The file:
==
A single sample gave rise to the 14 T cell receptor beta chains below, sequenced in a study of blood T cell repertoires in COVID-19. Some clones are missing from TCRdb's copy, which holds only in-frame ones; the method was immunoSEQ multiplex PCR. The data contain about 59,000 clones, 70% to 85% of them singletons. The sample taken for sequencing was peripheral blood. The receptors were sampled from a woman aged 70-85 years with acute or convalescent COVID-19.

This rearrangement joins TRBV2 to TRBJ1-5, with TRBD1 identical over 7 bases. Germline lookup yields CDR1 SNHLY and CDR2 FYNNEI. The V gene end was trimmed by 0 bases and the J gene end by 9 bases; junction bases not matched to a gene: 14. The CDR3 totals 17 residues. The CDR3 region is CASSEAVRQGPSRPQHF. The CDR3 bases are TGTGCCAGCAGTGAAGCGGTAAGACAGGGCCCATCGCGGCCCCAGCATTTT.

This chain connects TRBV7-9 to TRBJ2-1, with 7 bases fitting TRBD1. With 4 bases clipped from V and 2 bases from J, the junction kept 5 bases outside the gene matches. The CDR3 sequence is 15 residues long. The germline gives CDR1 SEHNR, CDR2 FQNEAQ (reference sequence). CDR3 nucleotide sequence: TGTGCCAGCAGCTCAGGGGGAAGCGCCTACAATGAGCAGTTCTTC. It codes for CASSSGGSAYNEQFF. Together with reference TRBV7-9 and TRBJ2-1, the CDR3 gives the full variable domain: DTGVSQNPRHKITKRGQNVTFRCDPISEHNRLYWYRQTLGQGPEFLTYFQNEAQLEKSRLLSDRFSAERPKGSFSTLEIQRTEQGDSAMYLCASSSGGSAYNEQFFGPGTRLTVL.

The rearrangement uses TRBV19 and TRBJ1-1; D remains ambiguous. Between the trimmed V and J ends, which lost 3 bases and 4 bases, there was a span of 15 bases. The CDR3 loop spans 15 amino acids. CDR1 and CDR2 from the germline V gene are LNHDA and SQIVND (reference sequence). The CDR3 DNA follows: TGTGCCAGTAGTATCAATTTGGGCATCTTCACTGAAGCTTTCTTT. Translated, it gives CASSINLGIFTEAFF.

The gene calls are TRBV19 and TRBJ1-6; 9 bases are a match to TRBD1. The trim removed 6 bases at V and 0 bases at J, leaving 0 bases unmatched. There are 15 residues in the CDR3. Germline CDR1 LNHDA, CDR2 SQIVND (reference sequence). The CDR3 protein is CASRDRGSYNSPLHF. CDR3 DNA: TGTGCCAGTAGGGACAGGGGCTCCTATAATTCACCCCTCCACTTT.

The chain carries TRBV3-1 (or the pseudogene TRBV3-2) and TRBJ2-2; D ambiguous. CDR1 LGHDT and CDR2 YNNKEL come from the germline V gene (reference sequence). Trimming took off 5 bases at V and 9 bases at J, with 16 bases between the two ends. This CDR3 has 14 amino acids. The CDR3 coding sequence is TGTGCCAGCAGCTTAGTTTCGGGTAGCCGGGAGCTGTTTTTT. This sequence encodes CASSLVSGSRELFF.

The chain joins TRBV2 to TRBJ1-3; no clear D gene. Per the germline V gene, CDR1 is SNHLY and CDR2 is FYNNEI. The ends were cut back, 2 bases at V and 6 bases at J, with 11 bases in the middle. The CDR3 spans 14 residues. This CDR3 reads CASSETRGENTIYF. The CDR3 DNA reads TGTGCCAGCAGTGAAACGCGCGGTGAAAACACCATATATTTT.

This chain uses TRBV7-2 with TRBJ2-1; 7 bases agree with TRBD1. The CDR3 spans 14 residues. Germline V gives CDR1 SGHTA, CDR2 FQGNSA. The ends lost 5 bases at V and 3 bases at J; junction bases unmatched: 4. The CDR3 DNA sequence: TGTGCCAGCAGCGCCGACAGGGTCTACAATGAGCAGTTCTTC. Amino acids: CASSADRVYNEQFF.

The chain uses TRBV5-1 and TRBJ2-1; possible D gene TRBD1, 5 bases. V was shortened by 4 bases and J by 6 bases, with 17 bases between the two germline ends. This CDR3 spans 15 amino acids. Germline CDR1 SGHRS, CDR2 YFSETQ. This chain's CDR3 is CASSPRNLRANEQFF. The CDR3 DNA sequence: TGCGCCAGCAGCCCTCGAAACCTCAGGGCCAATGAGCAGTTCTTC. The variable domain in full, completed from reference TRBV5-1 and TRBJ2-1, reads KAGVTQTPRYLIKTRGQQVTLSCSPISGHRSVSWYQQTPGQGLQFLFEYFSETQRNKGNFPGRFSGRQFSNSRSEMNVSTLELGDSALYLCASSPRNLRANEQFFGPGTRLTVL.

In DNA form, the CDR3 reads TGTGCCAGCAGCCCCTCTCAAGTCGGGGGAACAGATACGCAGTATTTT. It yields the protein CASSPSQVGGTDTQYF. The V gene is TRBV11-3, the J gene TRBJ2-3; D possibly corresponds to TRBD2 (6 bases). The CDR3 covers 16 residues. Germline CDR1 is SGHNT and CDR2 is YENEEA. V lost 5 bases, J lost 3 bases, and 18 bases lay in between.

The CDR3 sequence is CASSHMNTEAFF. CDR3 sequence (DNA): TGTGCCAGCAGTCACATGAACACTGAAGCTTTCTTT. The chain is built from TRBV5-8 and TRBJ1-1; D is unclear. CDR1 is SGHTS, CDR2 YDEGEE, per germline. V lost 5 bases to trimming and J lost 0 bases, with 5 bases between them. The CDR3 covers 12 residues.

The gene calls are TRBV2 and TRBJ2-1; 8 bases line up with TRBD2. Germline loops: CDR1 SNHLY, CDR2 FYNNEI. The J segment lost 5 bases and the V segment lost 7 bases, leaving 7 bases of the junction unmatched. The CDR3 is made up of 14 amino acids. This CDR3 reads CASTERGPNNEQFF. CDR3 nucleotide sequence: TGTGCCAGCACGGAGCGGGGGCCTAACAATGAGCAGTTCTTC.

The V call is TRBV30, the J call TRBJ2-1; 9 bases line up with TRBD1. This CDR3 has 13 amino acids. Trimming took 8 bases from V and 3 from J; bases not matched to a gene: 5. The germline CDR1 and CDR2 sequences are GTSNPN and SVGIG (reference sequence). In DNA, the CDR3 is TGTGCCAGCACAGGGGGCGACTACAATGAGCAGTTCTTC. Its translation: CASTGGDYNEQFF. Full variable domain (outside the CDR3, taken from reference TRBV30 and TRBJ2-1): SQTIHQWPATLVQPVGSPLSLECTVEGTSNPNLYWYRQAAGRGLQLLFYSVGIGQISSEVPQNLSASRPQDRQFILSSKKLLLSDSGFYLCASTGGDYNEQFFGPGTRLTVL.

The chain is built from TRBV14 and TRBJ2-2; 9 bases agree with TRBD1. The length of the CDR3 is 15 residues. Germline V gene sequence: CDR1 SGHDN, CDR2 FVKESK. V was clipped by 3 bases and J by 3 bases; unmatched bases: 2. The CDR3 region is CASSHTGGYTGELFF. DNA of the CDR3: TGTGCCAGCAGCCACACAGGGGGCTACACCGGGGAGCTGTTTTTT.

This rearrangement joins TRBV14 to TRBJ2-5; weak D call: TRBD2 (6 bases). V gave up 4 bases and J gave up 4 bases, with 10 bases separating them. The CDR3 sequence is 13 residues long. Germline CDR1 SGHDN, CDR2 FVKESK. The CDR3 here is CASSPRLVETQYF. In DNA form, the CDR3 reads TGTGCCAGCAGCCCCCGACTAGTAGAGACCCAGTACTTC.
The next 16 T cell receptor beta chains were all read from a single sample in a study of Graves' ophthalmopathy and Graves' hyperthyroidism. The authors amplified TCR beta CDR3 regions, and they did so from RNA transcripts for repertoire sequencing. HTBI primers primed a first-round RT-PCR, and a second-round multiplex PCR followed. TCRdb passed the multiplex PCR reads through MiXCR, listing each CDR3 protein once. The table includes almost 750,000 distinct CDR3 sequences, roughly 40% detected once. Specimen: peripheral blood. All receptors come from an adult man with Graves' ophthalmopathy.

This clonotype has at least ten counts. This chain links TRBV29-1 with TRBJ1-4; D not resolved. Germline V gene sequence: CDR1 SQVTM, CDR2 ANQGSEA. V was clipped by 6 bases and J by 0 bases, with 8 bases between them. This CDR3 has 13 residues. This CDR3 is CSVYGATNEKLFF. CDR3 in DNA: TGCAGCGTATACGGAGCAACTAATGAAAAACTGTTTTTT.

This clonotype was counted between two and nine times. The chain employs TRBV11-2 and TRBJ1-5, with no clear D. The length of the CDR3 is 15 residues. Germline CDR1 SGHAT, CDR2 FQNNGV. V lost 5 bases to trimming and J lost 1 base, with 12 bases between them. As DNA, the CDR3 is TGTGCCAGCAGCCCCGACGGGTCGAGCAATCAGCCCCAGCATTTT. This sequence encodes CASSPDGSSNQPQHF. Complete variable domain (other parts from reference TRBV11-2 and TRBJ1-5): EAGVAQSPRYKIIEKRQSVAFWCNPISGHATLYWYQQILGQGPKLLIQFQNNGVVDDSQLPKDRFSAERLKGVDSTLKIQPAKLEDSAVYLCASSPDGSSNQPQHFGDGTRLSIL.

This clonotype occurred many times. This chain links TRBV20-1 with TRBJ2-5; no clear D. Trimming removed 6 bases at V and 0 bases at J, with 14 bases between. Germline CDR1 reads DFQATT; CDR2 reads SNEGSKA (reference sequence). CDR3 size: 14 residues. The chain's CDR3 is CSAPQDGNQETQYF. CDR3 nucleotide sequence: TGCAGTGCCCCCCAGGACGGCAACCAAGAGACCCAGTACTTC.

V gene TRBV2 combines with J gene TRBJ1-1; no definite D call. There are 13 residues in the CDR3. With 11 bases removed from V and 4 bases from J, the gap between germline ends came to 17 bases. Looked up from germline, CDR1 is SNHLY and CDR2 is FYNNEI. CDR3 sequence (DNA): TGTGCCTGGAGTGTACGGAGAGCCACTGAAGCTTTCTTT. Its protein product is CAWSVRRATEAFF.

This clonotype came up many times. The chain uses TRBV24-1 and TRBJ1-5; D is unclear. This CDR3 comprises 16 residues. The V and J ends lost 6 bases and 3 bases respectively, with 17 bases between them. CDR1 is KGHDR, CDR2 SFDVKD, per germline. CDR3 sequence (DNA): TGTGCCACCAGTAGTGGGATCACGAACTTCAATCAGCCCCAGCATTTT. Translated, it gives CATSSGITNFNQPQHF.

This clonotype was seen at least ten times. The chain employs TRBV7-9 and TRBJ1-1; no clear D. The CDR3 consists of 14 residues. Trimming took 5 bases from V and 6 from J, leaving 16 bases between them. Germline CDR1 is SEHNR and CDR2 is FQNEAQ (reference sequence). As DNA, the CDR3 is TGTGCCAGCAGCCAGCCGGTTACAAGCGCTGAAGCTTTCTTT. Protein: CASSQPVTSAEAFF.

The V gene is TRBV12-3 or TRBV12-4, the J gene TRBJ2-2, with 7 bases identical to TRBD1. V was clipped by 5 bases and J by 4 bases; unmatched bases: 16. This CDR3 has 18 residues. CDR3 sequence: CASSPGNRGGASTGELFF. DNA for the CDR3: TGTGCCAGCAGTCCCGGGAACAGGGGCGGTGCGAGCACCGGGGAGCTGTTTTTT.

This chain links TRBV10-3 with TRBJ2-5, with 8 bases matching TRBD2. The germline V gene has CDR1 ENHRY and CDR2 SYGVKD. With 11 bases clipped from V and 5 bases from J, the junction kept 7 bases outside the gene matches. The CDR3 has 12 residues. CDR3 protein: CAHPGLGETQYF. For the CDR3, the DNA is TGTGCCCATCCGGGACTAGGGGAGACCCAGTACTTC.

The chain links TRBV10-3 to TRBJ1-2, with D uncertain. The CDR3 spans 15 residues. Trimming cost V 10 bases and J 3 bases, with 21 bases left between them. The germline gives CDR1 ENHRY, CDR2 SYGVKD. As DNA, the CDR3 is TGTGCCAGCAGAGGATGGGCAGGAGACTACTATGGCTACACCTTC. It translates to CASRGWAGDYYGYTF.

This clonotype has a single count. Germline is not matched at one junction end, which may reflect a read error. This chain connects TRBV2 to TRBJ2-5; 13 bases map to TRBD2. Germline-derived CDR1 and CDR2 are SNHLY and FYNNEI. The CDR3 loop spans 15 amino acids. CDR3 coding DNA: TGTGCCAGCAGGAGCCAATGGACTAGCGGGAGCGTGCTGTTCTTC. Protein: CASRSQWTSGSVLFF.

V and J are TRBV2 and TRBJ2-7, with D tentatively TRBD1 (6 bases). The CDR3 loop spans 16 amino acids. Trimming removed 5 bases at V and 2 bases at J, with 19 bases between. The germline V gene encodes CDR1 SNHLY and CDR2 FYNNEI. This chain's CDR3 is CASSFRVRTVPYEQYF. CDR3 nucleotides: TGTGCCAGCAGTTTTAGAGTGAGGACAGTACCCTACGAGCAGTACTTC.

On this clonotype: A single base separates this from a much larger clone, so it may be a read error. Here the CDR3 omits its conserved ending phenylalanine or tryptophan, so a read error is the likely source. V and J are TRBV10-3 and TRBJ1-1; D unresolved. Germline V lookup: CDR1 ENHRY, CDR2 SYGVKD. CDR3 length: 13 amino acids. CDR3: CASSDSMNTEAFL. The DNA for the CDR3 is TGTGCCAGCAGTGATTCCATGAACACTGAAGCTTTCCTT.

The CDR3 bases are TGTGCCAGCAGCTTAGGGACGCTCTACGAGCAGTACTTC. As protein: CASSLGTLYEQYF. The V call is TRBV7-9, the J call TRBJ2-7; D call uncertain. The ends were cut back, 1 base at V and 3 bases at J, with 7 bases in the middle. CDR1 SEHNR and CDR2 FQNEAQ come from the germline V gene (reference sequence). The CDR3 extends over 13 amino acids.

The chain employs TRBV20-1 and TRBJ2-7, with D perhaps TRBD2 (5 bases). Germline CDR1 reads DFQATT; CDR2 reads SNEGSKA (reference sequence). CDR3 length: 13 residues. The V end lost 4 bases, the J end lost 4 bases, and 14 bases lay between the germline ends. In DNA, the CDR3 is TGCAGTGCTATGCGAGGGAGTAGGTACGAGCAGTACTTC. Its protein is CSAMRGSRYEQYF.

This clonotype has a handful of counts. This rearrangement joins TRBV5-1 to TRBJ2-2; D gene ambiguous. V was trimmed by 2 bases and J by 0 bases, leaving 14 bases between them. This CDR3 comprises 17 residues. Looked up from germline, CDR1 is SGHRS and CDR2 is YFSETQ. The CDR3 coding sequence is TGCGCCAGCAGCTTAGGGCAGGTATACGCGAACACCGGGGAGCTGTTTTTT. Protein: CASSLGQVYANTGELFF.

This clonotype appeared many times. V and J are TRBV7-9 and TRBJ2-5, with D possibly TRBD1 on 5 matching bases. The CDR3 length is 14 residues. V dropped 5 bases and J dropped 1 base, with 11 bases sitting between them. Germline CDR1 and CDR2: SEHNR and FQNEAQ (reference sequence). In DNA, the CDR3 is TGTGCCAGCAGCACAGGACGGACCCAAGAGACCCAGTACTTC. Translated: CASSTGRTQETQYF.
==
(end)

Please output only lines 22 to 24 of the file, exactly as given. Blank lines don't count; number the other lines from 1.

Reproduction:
This clonotype was seen at least ten times. The chain employs TRBV7-9 and TRBJ1-1; no clear D. The CDR3 consists of 14 residues. Trimming took 5 bases from V and 6 from J, leaving 16 bases between them. Germline CDR1 is SEHNR and CDR2 is FQNEAQ (reference sequence). As DNA, the CDR3 is TGTGCCAGCAGCCAGCCGGTTACAAGCGCTGAAGCTTTCTTT. Protein: CASSQPVTSAEAFF.

The V gene is TRBV12-3 or TRBV12-4, the J gene TRBJ2-2, with 7 bases identical to TRBD1. V was clipped by 5 bases and J by 4 bases; unmatched bases: 16. This CDR3 has 18 residues. CDR3 sequence: CASSPGNRGGASTGELFF. DNA for the CDR3: TGTGCCAGCAGTCCCGGGAACAGGGGCGGTGCGAGCACCGGGGAGCTGTTTTTT.

This chain links TRBV10-3 with TRBJ2-5, with 8 bases matching TRBD2. The germline V gene has CDR1 ENHRY and CDR2 SYGVKD. With 11 bases clipped from V and 5 bases from J, the junction kept 7 bases outside the gene matches. The CDR3 has 12 residues. CDR3 protein: CAHPGLGETQYF. For the CDR3, the DNA is TGTGCCCATCCGGGACTAGGGGAGACCCAGTACTTC.